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    The going-rate for veteran receivers is a mid- to late-round draft pick, so the Patriots could surely acquire Smith from the Panthers for their third-round pick (91st overall).  Carolina currently has just two picks in the top 100 in 2013, and are continuing to rebuild after a disappointing 2012 season following Cam Newton's surprise emergence in 2011.  Smith has been mentioned as a trade candidate for the past few years, and the Patriots are seemingly an excellent fit for a few reasons.

    If the Patriots lose Wes Welker in free agency, Smith would assume the starting slot position.  If they retain Welker, Smith becomes even more dangerous as another quick and agile target for Brady.  To say that defensive game-planning for an offense featuring Welker, Smith, Gronkowski, and Hernandez would be a nightmare is an understatement.  Despite the clamor for the Patriots to acquire a "deep threat" and true split-end receiver to complete their offense, the truth is, they don't need one.  

    Smith's speed makes up for what he lacks in size, and he would become the Patriots' best downfield option since Randy Moss in his prime.  I'm a firm believer in trading draft picks for proven NFL talent, and Smith still has three years of solid play left in him.  His 2013 salary is about equal to Brandon Lloyd's, but Smith is capable of 100 receptions in a below-average offense, let alone an elite one like that of the Patriots.

Shane Vereen to the Jaguars

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    New England drafted Shane Vereen with the 56th overall pick in the 2011 draft, and since he has shown flashes of excellence.  His biggest game came in the Divisional Round of the 2012 playoffs against the staunch Texans defense.  Vereen recorded five receptions for 83 yards and two touchdowns, as well as seven rushes for 41 yards and a touchdown in the blowout victory.

    Going forward, the biggest roadblock for Vereen is Stevan Ridley's even more-impressive emergence as the Patriots' lead back.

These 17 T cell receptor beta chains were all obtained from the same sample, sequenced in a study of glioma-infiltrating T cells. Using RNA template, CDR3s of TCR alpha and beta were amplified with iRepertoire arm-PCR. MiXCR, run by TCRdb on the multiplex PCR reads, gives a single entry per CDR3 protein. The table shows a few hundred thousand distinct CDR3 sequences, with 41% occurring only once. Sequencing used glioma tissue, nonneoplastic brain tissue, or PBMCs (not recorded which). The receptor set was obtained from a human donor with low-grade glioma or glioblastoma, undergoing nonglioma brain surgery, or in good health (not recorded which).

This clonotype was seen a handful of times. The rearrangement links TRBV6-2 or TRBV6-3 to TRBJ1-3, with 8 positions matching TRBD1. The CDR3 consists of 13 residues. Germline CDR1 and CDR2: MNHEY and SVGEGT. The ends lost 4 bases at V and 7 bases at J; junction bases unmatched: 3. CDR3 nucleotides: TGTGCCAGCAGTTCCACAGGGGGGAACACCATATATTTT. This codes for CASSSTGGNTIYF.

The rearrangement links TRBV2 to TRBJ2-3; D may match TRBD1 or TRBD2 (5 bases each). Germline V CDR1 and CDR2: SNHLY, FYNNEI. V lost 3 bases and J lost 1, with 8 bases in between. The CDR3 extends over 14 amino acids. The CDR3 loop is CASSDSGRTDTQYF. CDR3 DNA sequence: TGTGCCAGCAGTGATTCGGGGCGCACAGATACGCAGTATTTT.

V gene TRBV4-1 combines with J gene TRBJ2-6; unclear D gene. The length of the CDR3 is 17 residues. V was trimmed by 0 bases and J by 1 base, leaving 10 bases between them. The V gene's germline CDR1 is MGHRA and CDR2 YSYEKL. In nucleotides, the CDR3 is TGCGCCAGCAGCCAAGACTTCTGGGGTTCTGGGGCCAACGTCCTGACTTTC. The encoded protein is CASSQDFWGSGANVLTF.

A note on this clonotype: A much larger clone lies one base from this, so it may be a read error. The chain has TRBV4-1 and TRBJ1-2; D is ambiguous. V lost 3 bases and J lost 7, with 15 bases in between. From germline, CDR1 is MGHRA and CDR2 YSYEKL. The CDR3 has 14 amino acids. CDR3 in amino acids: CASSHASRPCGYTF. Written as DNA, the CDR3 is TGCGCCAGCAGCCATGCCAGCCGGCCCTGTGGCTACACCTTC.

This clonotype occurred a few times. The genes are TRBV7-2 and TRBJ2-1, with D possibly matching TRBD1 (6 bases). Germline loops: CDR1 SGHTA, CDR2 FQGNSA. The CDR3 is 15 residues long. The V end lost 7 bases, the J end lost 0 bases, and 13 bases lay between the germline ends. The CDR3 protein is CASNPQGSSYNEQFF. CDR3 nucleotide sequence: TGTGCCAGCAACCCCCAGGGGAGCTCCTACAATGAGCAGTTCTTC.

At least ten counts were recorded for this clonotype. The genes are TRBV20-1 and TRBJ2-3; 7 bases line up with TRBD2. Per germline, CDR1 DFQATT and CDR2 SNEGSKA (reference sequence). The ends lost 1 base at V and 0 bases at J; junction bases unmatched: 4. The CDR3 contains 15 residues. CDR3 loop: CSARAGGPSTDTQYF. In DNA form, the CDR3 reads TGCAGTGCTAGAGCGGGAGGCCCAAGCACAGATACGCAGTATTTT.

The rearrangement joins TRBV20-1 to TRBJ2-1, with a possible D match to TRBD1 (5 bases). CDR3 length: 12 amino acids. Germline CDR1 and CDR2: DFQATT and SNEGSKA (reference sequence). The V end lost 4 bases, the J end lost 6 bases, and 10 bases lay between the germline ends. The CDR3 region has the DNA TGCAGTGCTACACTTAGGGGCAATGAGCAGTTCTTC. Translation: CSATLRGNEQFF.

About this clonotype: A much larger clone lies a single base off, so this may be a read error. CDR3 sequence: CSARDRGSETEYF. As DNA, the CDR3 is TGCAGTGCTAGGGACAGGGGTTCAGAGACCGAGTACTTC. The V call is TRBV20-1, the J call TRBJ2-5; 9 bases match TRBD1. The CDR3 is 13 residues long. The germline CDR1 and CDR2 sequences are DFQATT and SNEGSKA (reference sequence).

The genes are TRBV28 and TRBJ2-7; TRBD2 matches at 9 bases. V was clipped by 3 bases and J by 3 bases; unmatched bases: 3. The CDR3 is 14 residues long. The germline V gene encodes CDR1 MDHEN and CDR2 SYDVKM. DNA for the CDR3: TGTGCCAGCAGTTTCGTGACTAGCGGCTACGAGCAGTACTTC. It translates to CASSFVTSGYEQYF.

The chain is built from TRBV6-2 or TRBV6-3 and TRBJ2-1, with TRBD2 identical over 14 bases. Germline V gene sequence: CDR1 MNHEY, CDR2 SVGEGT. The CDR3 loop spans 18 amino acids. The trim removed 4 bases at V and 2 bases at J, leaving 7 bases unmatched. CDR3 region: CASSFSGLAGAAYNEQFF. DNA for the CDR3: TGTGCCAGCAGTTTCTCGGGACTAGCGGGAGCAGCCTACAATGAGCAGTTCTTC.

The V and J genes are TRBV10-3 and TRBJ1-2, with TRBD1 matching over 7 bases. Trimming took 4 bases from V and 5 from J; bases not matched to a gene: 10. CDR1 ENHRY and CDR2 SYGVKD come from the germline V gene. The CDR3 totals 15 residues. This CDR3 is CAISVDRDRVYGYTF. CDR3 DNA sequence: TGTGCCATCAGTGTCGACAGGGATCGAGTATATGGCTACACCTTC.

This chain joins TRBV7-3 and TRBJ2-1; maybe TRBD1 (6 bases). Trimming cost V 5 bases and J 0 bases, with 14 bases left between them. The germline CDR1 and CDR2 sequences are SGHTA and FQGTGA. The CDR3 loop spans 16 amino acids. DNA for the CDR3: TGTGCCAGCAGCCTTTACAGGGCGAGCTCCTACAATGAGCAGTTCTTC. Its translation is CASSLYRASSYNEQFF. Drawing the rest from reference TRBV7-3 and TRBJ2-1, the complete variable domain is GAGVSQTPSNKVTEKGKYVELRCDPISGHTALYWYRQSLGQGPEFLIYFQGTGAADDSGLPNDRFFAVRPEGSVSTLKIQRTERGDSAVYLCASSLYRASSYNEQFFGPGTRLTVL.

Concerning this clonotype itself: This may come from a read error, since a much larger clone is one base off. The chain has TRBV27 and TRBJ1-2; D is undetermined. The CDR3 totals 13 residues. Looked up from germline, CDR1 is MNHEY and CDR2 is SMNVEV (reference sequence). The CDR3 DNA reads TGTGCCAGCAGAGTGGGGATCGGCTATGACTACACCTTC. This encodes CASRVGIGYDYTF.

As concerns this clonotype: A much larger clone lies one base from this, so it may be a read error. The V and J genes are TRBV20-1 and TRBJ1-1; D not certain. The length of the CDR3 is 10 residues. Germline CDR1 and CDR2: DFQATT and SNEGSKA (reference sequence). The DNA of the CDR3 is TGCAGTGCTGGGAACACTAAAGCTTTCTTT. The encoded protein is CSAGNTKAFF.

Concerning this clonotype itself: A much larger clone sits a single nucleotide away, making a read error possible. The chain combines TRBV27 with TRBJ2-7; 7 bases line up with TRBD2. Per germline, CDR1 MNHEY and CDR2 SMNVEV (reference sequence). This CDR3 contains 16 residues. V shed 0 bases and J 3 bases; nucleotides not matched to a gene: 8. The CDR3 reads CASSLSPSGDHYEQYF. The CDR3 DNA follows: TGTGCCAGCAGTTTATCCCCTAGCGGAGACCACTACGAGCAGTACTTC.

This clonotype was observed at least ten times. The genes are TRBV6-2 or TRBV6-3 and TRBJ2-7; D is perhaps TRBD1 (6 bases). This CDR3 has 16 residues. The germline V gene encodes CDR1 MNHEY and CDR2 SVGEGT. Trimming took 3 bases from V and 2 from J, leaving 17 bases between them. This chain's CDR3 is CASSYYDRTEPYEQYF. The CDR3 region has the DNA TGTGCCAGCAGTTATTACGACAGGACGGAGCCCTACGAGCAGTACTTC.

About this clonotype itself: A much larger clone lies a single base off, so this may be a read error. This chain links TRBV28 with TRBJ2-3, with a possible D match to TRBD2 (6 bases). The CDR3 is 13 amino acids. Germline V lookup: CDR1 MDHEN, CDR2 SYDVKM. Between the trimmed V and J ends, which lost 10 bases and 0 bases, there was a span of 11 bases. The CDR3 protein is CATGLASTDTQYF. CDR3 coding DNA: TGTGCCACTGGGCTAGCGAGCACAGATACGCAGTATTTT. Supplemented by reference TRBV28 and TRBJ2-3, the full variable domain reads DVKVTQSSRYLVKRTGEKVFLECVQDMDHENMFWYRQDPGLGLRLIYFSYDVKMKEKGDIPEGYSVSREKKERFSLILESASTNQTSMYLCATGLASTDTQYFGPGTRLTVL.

If the Patriots choose to retain Danny Woodhead and Brandon Bolden, they will have a full backfield, with Jeff Demps waiting in the wings as a wild card.  Vereen has the potential to be a solid starting running back in the NFL, but only with a higher workload than he will get in New England.  Right now, Vereen is a certified "sell-high" candidate.

    Jacksonville used five different starting running backs in 2012, mainly because Maurice Jones-Drew cannot stay on the field.  MJD enters the final year of his contract in 2013, so the Jaguars will look to get the most out of him. But backup RB Rashard Jennings is a free agent and won't return.

    After MJD, the Jaguars' backfield is extremely thin, and the addition of Vereen gives them an injury fill-in as well as a future feature back when MJD inevitably departs.

    Jacksonville's second-round pick this year is 33rd overall, and would probably be best spent on the defensive side of the ball.  But with an incompetent front office and a plethora of head-scratching moves, it isn't a stretch to think they'd swap the 33rd pick for Vereen.  Again, the Patriots are in 100 percent "win-now" mode, and dealing some of their offensive depth would have very little impact in 2013.  Vereen is expendable, and Bill Belichick is a big fan of second-round draft picks.

Dee Milliner to the Patriots

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    File this trade under "dream scenarios," but the Patriots do have the pieces to get it done.  Dee Milliner is the top cornerback available in the 2013 draft, as well as one of the top 15 best players overall.  He is 6'1", 200 pounds, and plays physical like former Patriots Ty Law, Lawyer Milloy and Rodney Harrison. His adjustment to the NFL will only be easier coming out of Alabama, and he would immediately start for the Patriots.

    New England will move Devin McCourty to starting safety for good in 2013, but neither cornerback spot is currently filled.  Aqib Talib could bolt in free agency, and Alfonzo Dennard may end up in jail.  The Patriots have to sign a free agent corner, whether it is Talib, Sean Smith, Brent Grimes or Cary Williams, but they will also have to address their secondary depth.  Milliner shores up many of the question marks the defense faces.

    The problem in drafting Milliner is that he will be taken in the top 10 or 15 selections, and New England would have to trade up from pick 29.  Enter Ryan Mallett, previously noted as a target of the Browns.  New England could look to parlay Mallett and their first- and second-round picks for Cleveland's first-rounder at sixth overall.  That pick should easily land them Milliner, giving them an excellent starting CB for a fraction of the price of big-name free agents.